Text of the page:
Avatar (2009): The Best Space Western Since 1977’s Star Wars

Cover of "Avatar (Two-Disc Blu-ray/DVD Co...
Cover via Amazon

After a jokey morning with my daughter where she informed me that she and a mate had decided that I was battle-scarred enough to be Colonel Quaritch in Avatar, a viewpoint I laughingly agreed with, I started thinking about the film itself.

We went to see Avatar at the cinema. In all its 3D glory the film was stunning. The computer generated Na’vi looked real and the SFX looked brilliant. As the movie progressed I found myself becoming more protective of the native residents in the film. When the company destroys the symbol of their culture and a large number of Na’vi I suddenly realised that this was a western and the Na’vi were the cinematic representation of my Native American ancestors.

I was entranced.

I had not seen a science fiction film that so clearly showed its western roots since the original Star Wars. A film that also entranced  and excited me at the same time.

Luke Skywalker in his search for his father, his finding Obi-Wan Kenobe and learning the power and skills of a Jedi were just an updated fancy named scenario of a young man learning to be a gunfighter and leading the fight against a powerful enemy. It felt like a cross between The Magnificent Seven and Shane and any other western you could name.

Avatar was once described on Twitter by Kevin Sorbo as “Dances with Wolves in space.” I laughed and then immediately realised that he was right. The character of Jake Sully does study the Na’vi and becomes so enamoured of their way of life (not to mention the use of his legs again) that he actively defends them when Quaritch and his paid killers try to wipe them out.

James Cameron came up with the idea of the movie way back in 1994. He then sat back and waited for technology to catch up with his idea. I’m glad he did. The film in 3D was breath-taking if not a little headache inducing. The blu-ray was no less impressive and a lot easier on the eyes.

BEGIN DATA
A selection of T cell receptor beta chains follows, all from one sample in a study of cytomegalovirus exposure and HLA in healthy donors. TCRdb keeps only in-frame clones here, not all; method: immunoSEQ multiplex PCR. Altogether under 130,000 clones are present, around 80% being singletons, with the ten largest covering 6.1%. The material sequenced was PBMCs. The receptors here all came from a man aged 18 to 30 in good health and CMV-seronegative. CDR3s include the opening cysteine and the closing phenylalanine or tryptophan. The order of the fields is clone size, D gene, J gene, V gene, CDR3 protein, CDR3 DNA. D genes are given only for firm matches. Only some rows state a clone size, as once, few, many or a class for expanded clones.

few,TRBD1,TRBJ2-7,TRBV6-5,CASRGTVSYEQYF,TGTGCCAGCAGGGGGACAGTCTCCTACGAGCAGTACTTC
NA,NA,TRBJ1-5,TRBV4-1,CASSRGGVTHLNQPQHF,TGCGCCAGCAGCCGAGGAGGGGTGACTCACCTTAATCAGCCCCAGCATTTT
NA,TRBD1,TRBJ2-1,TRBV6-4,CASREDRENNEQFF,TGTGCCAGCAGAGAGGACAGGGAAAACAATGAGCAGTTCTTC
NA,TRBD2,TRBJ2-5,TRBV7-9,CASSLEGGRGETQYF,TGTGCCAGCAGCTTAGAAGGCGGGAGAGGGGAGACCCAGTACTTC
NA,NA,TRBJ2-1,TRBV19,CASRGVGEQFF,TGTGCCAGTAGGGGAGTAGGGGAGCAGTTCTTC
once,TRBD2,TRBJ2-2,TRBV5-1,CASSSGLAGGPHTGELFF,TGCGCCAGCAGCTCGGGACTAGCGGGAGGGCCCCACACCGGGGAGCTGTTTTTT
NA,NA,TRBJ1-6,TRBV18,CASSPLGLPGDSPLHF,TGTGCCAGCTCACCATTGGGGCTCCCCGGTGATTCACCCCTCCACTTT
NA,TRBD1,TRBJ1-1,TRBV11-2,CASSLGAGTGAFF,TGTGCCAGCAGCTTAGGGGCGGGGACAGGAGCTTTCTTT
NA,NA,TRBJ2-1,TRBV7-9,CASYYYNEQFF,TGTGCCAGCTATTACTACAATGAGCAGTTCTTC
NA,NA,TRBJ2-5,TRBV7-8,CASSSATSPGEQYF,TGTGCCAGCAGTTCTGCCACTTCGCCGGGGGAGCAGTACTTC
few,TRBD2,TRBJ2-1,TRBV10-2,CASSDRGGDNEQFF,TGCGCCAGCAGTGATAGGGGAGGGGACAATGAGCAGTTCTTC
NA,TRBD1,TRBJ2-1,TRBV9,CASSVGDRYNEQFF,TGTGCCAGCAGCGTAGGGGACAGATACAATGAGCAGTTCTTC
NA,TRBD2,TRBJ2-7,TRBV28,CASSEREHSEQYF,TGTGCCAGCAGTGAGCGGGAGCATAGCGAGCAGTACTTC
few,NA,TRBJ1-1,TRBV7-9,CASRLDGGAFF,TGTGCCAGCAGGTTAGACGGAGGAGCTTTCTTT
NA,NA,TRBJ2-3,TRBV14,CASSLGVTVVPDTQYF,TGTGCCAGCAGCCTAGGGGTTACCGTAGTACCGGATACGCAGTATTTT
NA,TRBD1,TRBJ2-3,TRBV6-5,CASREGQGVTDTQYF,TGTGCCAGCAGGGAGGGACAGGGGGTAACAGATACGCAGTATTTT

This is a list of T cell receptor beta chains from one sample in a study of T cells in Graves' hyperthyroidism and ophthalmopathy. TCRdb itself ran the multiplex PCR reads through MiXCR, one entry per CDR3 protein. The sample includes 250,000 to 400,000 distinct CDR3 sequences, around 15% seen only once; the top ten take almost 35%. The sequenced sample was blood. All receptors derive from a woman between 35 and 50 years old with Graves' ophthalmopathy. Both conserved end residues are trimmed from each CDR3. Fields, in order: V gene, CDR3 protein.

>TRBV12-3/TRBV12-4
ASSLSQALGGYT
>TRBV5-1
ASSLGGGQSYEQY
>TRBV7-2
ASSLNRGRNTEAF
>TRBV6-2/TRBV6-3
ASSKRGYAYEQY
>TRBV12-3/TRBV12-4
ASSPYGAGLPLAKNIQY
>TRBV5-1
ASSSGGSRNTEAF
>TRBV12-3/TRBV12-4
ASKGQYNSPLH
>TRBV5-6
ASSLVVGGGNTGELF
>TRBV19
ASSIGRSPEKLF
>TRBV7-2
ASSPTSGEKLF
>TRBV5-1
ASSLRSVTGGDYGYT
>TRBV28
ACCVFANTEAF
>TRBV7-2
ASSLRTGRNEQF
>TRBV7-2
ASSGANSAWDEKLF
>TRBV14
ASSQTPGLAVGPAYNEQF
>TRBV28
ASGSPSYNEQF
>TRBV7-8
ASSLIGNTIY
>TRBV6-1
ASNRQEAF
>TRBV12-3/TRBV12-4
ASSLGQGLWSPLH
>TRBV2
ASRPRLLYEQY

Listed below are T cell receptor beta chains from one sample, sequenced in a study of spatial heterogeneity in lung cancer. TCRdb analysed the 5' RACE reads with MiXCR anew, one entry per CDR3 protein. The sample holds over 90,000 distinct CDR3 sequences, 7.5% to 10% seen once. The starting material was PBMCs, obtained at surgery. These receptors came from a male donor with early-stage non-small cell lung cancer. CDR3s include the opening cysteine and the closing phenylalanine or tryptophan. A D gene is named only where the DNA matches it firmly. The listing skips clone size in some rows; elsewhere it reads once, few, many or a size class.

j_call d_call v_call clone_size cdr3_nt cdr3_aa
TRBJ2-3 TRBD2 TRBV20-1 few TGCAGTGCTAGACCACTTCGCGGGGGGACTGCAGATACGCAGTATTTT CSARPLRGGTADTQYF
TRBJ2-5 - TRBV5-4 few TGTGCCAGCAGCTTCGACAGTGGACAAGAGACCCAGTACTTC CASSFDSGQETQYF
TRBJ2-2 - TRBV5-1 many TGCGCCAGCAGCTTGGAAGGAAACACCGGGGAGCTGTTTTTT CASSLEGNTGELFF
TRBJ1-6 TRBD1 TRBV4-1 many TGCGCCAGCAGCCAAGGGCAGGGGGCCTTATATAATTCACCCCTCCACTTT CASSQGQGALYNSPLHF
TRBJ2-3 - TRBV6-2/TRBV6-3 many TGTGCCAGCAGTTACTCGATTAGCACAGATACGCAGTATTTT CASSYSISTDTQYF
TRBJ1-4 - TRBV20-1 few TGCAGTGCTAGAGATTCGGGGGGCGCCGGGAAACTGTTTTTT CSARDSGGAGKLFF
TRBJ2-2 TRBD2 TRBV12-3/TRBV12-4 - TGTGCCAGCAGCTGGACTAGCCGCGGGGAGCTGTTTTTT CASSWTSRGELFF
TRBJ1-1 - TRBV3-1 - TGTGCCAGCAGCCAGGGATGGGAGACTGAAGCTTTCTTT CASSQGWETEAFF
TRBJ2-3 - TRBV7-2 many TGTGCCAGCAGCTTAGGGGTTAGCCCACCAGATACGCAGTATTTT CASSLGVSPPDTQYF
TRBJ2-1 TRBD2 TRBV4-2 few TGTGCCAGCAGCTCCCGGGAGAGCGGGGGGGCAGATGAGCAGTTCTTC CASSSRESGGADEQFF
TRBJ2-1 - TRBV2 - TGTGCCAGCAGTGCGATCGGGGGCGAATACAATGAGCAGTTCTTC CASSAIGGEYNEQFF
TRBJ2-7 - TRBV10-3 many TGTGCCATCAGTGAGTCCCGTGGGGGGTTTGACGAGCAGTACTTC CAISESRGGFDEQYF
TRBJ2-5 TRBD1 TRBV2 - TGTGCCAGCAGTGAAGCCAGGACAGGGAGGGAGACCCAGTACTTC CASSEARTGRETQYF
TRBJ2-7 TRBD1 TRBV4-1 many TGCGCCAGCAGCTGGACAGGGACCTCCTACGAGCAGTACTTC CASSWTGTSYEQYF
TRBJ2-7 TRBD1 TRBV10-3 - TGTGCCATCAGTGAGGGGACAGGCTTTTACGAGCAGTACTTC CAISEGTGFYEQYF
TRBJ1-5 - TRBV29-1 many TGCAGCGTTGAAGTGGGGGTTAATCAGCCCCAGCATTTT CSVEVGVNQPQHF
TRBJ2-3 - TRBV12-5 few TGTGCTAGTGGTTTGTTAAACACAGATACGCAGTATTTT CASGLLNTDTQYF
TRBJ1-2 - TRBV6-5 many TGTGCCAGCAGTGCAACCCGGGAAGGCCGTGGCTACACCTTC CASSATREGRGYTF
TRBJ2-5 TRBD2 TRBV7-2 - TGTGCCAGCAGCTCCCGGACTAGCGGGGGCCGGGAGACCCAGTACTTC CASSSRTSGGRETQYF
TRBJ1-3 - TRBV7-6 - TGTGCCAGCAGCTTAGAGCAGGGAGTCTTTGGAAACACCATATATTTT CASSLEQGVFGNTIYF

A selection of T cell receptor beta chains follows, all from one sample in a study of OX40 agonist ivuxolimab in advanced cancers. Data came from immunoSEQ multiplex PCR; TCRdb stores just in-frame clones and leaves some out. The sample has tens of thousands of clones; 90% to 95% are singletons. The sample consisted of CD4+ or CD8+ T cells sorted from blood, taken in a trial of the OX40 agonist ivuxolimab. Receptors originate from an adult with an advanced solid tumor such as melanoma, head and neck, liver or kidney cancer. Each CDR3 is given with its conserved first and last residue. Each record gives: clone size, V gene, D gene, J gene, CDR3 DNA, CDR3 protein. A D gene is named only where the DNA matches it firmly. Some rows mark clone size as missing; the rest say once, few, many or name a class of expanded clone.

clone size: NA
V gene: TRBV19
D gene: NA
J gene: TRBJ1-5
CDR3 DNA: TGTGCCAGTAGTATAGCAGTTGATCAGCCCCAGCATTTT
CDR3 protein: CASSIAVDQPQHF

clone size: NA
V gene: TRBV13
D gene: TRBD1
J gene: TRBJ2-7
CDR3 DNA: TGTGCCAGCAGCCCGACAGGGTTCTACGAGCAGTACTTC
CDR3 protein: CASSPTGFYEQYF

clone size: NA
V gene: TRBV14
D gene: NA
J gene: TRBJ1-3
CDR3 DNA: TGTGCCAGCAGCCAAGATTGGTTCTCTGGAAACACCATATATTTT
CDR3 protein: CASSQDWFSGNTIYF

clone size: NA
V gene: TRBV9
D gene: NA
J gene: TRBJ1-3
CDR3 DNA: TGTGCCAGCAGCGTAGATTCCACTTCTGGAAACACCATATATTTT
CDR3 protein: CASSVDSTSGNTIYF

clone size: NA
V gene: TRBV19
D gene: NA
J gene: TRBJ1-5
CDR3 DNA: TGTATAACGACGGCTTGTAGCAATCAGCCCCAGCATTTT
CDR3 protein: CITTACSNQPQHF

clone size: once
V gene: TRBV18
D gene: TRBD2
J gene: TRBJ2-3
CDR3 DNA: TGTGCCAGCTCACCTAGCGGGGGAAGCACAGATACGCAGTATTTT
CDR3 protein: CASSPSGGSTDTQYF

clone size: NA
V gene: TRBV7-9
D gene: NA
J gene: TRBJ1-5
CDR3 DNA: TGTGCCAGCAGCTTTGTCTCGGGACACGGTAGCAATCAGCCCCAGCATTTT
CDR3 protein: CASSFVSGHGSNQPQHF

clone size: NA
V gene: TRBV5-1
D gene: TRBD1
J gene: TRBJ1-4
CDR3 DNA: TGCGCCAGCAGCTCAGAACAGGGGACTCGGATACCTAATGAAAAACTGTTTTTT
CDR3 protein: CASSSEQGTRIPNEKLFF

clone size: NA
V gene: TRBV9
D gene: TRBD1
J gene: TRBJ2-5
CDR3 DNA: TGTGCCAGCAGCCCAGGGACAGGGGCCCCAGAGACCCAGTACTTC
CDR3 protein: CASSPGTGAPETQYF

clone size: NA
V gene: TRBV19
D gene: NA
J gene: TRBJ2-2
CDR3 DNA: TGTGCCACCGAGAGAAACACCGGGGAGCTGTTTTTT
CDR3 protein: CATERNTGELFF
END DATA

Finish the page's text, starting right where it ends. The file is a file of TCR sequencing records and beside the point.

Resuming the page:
The plot is about a planetthat has vast supplies of a new element or mineral known as unobtanium (how’s that for a macguffin type name!) that humans are in desperate need of. A company (RDA) is trying to break down the resistance of the native people who call the planet home, the Na’vi. When all peaceful means fail the company sends their profession mercenary security force to annihilate the Na’vi.

On a side note, I wonder if anyone will ever invent a 3D system that doesn’t make you feel like a lifetime migraine suffer after watching it?

That Avatar is a western is beyond dispute. The planet with its rich deposits of unobtanium are just the Dakota’s and the black hills et al full of the gold that the white man so eagerly pursued. The resultant Indian wars that followed also mirror the Na’vi’s attempt to protect their home world.

Jake's avatar and Neytiri. One of the inspirat...
Jake’s avatar and Neytiri. One of the inspirations for the look of the Na’vi came from a dream that Cameron’s mother had told him about. (Photo credit: Wikipedia)

I will openly admit that the cast (and crew) did such a good job in the making of this movie that I got swept away by the story. My brother actually got so swept away that when he watched the film in the cinema he got incredibly angry at the destruction of the tribe’s tree. He had to go into the lobby and cool down.

I was too busy being blown away by the performances and how the film looked. The 3D was so much better than any of the old-fashioned 3D that I almost felt  like I was in the film or at the very least surrounded by it. That combined with the incredibly talented cast made the movie an overwhelming experience.


Sam Worthington, Sigourney Weaver, Stephan Lang, Zoe Saldana (who made me fall in love with the first ever blue graphically created woman in cinema) and of course  Michelle Rodriguez playing the usual hard-ass tough fighter she’s known for. High words of praise are also reserved to the cameo of Wes Studi, the one real link between Dances with Wolves and Avatar. He really sells the part of the clan chief and his death crushed me.

Cameron is working on a sequel that will be out in 2015. Assuming we all survive the end of the world in December, I’ll definitely be watching it. I want to see how the Na’vi have grown since their screen debut.

I can’t wait. Of course the question does have to be asked. When so few people can make a decent modern western why is that James Cameron can make one that is so spot on, but in space?

It will also be interesting to see what the plot is this time around. The original film did indeed parallel Dances with Wolves to a large degree. Let’s hope that the new adventures of the Na’vi don’t turn into a parallel version of F Troop.

Cover of "Dances with Wolves"
Cover of Dances with Wolves

Author: Mike's Film Talk